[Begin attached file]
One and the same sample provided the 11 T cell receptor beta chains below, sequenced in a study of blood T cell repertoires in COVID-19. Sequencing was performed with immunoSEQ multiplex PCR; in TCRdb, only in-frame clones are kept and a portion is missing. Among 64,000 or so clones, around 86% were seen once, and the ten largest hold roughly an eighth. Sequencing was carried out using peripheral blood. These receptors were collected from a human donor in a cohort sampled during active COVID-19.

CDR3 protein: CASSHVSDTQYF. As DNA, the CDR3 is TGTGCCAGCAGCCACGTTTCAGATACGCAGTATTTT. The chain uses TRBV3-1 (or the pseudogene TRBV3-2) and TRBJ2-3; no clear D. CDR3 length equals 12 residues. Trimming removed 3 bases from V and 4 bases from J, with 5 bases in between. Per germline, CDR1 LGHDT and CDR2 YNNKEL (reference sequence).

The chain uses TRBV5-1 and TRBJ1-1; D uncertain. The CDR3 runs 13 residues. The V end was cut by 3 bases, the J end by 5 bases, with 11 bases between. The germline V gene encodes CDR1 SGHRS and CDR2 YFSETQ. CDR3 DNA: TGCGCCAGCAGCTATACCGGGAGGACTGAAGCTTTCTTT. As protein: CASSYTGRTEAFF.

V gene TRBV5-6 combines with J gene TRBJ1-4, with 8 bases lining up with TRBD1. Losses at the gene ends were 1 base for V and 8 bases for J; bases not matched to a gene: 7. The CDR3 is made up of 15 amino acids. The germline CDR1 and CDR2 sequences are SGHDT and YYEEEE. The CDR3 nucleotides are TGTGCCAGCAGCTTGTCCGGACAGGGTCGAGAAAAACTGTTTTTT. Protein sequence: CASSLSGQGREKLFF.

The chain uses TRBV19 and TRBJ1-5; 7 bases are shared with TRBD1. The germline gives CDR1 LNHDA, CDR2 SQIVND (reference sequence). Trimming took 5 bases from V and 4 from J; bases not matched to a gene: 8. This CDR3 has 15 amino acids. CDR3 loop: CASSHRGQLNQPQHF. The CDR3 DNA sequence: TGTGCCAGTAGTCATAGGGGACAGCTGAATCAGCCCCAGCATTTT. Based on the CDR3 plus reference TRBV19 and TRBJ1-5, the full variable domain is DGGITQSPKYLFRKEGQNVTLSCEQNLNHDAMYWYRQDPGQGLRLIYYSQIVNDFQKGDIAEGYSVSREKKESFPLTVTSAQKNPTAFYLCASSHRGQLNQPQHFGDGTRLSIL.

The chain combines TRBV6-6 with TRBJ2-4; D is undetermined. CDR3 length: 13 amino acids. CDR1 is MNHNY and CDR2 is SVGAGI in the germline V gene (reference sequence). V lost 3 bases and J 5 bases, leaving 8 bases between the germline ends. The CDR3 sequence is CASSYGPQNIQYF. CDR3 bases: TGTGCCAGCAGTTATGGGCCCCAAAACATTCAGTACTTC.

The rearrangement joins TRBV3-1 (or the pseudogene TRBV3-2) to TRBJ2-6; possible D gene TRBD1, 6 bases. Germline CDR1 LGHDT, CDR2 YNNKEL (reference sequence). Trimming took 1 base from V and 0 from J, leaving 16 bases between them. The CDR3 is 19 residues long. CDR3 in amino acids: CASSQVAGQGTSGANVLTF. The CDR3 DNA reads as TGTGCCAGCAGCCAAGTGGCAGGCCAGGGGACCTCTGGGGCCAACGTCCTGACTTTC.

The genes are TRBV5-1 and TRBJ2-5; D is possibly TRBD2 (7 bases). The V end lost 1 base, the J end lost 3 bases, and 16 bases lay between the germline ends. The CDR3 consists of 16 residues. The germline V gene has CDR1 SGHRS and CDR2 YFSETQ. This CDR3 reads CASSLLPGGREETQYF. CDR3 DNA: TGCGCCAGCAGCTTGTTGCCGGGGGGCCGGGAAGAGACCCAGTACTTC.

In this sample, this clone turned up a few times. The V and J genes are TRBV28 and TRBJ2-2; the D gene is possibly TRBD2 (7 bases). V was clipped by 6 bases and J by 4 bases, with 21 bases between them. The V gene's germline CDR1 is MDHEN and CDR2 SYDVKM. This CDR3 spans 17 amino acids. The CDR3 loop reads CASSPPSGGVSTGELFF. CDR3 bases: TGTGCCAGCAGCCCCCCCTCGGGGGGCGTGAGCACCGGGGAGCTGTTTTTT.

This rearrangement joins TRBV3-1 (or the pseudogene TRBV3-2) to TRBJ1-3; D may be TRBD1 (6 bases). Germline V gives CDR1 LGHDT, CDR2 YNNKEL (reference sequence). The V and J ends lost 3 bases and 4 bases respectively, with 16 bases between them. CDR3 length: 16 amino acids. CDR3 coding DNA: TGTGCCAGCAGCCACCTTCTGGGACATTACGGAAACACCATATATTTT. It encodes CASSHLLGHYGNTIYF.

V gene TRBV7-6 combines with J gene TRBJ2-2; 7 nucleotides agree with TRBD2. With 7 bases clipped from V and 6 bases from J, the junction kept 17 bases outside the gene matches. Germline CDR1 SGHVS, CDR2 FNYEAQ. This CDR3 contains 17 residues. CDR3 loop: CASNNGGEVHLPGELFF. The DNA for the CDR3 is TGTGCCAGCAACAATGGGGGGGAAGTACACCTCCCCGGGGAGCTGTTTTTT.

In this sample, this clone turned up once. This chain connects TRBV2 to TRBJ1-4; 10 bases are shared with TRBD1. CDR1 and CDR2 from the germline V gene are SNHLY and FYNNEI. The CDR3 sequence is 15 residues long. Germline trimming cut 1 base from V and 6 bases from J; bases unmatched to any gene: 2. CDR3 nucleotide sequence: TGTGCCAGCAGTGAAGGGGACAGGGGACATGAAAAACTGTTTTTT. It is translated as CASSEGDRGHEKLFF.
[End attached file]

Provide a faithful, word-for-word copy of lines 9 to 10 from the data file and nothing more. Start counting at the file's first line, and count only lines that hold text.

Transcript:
In this sample, this clone turned up a few times. The V and J genes are TRBV28 and TRBJ2-2; the D gene is possibly TRBD2 (7 bases). V was clipped by 6 bases and J by 4 bases, with 21 bases between them. The V gene's germline CDR1 is MDHEN and CDR2 SYDVKM. This CDR3 spans 17 amino acids. The CDR3 loop reads CASSPPSGGVSTGELFF. CDR3 bases: TGTGCCAGCAGCCCCCCCTCGGGGGGCGTGAGCACCGGGGAGCTGTTTTTT.

This rearrangement joins TRBV3-1 (or the pseudogene TRBV3-2) to TRBJ1-3; D may be TRBD1 (6 bases). Germline V gives CDR1 LGHDT, CDR2 YNNKEL (reference sequence). The V and J ends lost 3 bases and 4 bases respectively, with 16 bases between them. CDR3 length: 16 amino acids. CDR3 coding DNA: TGTGCCAGCAGCCACCTTCTGGGACATTACGGAAACACCATATATTTT. It encodes CASSHLLGHYGNTIYF.